East African grasslands influenced human evolution

Grasslands dominated the cradle of humanity in east Africa longer and more broadly than thought, says a study published Thursday, bolstering the idea that the rise of such landscapes shaped human evolution.

According to the so-called “savannah hypothesis”, the gradual transition from dense forests into grasslands helped drive the shift toward bipedalism, increased brain size and other distinctively human traits.

First outlined in the 1920s, the theory suggests that our most ancient upright ancestors learned to walk on two feet, in part, to peer over tall grass in search of prey and predators.

Rather than simply plucking fruit from trees, they had to become shrewd hunters and move longer distances in order to survive.

The notion has been debated for more than a century, however, with some scientists saying other forces were more important in driving humans to assume their signature posture.

They also point to studies showing that the landscapes of the two regions of east Africa richest in hominid fossils — the Awash Valley and The Omo-Turkana Basin, both in Ethiopia — were in fact quite diverse in terms of tree cover.

One of the most complete early hominin species yet discovered, Ardipithecus ramidus, for example, may have lived primarily inside woodlands and patches of forest, they argue.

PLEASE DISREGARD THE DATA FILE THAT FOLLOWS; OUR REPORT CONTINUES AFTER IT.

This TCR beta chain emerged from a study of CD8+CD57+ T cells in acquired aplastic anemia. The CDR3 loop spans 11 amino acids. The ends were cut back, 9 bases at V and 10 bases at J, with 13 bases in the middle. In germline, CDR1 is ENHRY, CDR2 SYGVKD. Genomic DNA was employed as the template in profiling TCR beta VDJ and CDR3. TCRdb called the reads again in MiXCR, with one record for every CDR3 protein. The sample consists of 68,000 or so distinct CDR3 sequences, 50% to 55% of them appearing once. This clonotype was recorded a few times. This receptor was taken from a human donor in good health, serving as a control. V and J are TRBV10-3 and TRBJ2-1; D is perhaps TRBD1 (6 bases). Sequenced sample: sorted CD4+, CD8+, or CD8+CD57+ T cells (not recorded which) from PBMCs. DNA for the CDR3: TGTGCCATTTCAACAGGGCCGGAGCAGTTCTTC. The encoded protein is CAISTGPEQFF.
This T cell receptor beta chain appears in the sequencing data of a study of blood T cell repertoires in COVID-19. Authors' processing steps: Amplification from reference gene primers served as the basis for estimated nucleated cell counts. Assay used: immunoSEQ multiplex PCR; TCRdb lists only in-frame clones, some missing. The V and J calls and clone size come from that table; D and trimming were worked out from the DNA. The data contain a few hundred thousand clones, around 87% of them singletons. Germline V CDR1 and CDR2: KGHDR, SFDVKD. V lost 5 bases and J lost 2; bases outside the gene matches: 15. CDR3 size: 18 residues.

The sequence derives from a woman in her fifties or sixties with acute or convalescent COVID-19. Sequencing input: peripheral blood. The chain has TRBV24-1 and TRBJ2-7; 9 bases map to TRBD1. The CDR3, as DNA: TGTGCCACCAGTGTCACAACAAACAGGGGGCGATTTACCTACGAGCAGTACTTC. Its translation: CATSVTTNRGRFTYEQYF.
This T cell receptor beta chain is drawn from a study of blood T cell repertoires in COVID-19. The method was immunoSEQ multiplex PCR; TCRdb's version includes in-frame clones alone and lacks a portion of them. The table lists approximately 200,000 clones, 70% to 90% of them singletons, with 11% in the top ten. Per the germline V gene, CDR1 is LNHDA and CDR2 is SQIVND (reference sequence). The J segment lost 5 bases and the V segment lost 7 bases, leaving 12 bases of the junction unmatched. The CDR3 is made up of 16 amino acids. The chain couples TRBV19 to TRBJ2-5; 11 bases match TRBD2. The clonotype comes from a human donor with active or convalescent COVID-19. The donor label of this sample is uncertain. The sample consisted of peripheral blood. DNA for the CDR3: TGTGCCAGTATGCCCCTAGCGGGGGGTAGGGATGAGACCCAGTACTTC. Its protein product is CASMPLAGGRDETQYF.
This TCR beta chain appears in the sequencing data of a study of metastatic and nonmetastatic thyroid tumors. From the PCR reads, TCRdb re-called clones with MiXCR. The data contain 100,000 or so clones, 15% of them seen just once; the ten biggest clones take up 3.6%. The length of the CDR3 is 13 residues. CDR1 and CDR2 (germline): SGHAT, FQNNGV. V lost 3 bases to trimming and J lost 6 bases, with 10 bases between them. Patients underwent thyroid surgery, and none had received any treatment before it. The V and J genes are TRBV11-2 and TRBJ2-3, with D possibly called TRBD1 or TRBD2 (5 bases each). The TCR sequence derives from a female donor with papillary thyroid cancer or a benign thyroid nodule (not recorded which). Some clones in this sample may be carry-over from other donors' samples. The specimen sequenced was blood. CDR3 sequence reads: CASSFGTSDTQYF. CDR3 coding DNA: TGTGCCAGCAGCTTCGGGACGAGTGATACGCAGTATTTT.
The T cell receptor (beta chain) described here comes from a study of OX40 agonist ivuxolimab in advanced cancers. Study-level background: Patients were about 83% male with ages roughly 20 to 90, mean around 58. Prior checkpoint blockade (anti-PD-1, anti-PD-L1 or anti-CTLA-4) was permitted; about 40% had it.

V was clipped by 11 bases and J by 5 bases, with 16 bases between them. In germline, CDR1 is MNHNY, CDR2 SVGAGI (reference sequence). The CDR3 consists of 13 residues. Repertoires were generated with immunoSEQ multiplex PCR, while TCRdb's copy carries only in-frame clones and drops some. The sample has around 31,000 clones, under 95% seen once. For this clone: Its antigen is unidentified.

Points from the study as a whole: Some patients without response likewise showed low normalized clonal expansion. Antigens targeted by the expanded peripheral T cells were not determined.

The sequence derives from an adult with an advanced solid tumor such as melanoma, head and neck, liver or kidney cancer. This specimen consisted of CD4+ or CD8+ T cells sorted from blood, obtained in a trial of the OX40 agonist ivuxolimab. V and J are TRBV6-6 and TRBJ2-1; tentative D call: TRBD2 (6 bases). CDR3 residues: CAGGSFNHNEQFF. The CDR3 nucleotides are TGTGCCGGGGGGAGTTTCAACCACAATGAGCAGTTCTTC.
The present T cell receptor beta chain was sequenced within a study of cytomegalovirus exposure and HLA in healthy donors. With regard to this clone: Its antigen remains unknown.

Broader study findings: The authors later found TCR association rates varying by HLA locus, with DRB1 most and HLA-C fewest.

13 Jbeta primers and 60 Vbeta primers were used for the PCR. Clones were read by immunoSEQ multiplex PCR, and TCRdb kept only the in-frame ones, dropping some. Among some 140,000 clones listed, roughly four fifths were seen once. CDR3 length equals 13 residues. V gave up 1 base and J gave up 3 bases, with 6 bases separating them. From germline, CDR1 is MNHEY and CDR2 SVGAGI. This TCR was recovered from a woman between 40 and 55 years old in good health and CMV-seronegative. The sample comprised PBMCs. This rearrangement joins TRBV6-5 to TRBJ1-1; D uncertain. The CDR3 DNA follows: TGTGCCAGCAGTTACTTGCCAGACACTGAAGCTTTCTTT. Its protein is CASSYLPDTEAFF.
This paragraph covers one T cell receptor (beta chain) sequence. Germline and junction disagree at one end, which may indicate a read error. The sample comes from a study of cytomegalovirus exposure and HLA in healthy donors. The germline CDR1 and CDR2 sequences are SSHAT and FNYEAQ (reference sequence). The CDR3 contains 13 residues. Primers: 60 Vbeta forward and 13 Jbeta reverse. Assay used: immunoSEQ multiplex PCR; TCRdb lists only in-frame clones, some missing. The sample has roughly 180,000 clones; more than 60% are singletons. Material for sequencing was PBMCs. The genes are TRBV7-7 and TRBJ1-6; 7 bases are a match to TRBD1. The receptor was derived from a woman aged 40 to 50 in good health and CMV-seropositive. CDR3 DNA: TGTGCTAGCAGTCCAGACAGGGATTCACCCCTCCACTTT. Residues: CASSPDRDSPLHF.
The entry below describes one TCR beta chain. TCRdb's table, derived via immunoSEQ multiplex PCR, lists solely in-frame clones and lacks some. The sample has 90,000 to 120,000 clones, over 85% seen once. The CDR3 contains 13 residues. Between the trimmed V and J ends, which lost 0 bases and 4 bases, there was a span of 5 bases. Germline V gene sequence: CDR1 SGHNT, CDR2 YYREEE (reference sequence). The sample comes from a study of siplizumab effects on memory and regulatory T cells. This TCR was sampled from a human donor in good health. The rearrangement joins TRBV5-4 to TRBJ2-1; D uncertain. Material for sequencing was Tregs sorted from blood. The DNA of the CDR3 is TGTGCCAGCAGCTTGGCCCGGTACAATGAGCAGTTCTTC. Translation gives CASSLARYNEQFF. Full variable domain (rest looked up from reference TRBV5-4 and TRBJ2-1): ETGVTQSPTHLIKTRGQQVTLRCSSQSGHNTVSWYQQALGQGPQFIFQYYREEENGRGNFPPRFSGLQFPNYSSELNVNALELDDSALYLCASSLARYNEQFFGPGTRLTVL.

Hominins include early humans and pre-humans, along with the early ancestors of chimpanzees andgorillas.

The new study, published in Nature, will not settle the debate, but it offers evidence that savannahs — with their limited tree cover — stretched back even beyond the five million-year boundary widely assumed up to now, especially in areas populated by our distant forebear.

“There have been open habitats for all of the last six million years in the environments in eastern Africa where some of the most significant early human fossils were found,” said Thure Cerling, a professor at the University of Utah and lead researcher of the study.

“Wherever we find human ancestors, we find evidence for open habitats similar to savannahs — much more open and savannah-like than forested,” he said in a statement.

Combining an analysis of soil samples and satellite photos of tropical regions around the world, the researchers created vegetation chronologies for the regions home to many hominin fossils, including Ardipithecus, AustralopithecusParanthropus and our own genus, Homo.

During the past 7.4 million years woody cover has ranged from 75 to five percent, they found.

But significant areas of savannah — below 40 percent wood cover — were consistently present “all the time for which we have hominin fossils in the environments where the fossils were found during the past 4.3 millions years,” thus including the oldest human ancestors, Cerling said.

Up to now, many scientists believe that East Africa was forested up until two million years ago, he added.

“This study shows that during the development of bipedalism — about four million years ago — open conditions were present and even predominant,” Cerling said.


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